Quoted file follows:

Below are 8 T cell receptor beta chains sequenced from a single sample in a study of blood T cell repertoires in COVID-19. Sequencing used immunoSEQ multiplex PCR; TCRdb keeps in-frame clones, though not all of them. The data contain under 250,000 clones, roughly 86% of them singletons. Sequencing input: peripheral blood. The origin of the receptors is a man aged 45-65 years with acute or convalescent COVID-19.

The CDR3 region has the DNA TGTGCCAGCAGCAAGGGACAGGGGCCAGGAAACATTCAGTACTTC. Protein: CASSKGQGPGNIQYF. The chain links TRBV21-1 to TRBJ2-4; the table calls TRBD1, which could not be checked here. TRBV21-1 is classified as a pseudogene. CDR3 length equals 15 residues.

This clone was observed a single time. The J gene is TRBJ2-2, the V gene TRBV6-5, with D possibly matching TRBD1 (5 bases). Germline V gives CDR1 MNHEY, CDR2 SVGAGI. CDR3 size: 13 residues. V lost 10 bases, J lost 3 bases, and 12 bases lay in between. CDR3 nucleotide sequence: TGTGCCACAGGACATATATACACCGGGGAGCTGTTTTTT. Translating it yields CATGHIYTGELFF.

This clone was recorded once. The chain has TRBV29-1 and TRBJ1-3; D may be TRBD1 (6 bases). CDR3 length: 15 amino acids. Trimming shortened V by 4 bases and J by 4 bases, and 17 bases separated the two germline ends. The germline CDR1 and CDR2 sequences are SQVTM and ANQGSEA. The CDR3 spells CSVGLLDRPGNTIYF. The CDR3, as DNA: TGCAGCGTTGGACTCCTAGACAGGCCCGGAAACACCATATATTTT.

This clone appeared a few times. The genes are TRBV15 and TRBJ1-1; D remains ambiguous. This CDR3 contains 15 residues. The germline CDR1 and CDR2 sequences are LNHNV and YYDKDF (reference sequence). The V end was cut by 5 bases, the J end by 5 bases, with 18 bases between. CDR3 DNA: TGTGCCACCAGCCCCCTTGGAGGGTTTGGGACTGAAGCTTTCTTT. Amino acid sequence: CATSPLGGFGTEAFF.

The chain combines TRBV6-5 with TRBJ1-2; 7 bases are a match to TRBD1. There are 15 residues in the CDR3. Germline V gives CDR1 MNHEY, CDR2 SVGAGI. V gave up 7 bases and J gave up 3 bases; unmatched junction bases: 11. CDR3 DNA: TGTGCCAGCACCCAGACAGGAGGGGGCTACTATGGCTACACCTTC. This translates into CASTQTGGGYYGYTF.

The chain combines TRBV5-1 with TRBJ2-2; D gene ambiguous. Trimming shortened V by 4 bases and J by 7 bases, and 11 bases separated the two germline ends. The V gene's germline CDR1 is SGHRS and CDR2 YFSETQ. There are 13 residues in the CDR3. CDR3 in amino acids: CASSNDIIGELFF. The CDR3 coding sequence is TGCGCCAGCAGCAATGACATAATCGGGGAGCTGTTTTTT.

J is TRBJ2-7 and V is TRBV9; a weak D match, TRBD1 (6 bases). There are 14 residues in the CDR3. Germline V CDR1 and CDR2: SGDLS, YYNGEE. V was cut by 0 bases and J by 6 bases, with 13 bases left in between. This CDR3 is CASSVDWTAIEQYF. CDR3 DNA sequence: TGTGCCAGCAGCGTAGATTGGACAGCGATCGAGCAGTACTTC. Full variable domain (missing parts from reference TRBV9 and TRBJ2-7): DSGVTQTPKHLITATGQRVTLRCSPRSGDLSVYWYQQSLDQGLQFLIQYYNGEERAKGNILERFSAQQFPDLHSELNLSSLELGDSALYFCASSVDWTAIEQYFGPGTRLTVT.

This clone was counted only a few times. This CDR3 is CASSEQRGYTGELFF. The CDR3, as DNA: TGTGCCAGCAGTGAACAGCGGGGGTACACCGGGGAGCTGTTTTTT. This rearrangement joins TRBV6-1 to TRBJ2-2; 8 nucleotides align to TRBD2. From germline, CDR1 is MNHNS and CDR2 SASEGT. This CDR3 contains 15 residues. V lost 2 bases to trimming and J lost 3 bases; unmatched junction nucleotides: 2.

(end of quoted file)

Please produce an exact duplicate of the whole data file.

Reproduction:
Below are 8 T cell receptor beta chains sequenced from a single sample in a study of blood T cell repertoires in COVID-19. Sequencing used immunoSEQ multiplex PCR; TCRdb keeps in-frame clones, though not all of them. The data contain under 250,000 clones, roughly 86% of them singletons. Sequencing input: peripheral blood. The origin of the receptors is a man aged 45-65 years with acute or convalescent COVID-19.

The CDR3 region has the DNA TGTGCCAGCAGCAAGGGACAGGGGCCAGGAAACATTCAGTACTTC. Protein: CASSKGQGPGNIQYF. The chain links TRBV21-1 to TRBJ2-4; the table calls TRBD1, which could not be checked here. TRBV21-1 is classified as a pseudogene. CDR3 length equals 15 residues.

This clone was observed a single time. The J gene is TRBJ2-2, the V gene TRBV6-5, with D possibly matching TRBD1 (5 bases). Germline V gives CDR1 MNHEY, CDR2 SVGAGI. CDR3 size: 13 residues. V lost 10 bases, J lost 3 bases, and 12 bases lay in between. CDR3 nucleotide sequence: TGTGCCACAGGACATATATACACCGGGGAGCTGTTTTTT. Translating it yields CATGHIYTGELFF.

This clone was recorded once. The chain has TRBV29-1 and TRBJ1-3; D may be TRBD1 (6 bases). CDR3 length: 15 amino acids. Trimming shortened V by 4 bases and J by 4 bases, and 17 bases separated the two germline ends. The germline CDR1 and CDR2 sequences are SQVTM and ANQGSEA. The CDR3 spells CSVGLLDRPGNTIYF. The CDR3, as DNA: TGCAGCGTTGGACTCCTAGACAGGCCCGGAAACACCATATATTTT.

This clone appeared a few times. The genes are TRBV15 and TRBJ1-1; D remains ambiguous. This CDR3 contains 15 residues. The germline CDR1 and CDR2 sequences are LNHNV and YYDKDF (reference sequence). The V end was cut by 5 bases, the J end by 5 bases, with 18 bases between. CDR3 DNA: TGTGCCACCAGCCCCCTTGGAGGGTTTGGGACTGAAGCTTTCTTT. Amino acid sequence: CATSPLGGFGTEAFF.

The chain combines TRBV6-5 with TRBJ1-2; 7 bases are a match to TRBD1. There are 15 residues in the CDR3. Germline V gives CDR1 MNHEY, CDR2 SVGAGI. V gave up 7 bases and J gave up 3 bases; unmatched junction bases: 11. CDR3 DNA: TGTGCCAGCACCCAGACAGGAGGGGGCTACTATGGCTACACCTTC. This translates into CASTQTGGGYYGYTF.

The chain combines TRBV5-1 with TRBJ2-2; D gene ambiguous. Trimming shortened V by 4 bases and J by 7 bases, and 11 bases separated the two germline ends. The V gene's germline CDR1 is SGHRS and CDR2 YFSETQ. There are 13 residues in the CDR3. CDR3 in amino acids: CASSNDIIGELFF. The CDR3 coding sequence is TGCGCCAGCAGCAATGACATAATCGGGGAGCTGTTTTTT.

J is TRBJ2-7 and V is TRBV9; a weak D match, TRBD1 (6 bases). There are 14 residues in the CDR3. Germline V CDR1 and CDR2: SGDLS, YYNGEE. V was cut by 0 bases and J by 6 bases, with 13 bases left in between. This CDR3 is CASSVDWTAIEQYF. CDR3 DNA sequence: TGTGCCAGCAGCGTAGATTGGACAGCGATCGAGCAGTACTTC. Full variable domain (missing parts from reference TRBV9 and TRBJ2-7): DSGVTQTPKHLITATGQRVTLRCSPRSGDLSVYWYQQSLDQGLQFLIQYYNGEERAKGNILERFSAQQFPDLHSELNLSSLELGDSALYFCASSVDWTAIEQYFGPGTRLTVT.

This clone was counted only a few times. This CDR3 is CASSEQRGYTGELFF. The CDR3, as DNA: TGTGCCAGCAGTGAACAGCGGGGGTACACCGGGGAGCTGTTTTTT. This rearrangement joins TRBV6-1 to TRBJ2-2; 8 nucleotides align to TRBD2. From germline, CDR1 is MNHNS and CDR2 SASEGT. This CDR3 contains 15 residues. V lost 2 bases to trimming and J lost 3 bases; unmatched junction nucleotides: 2.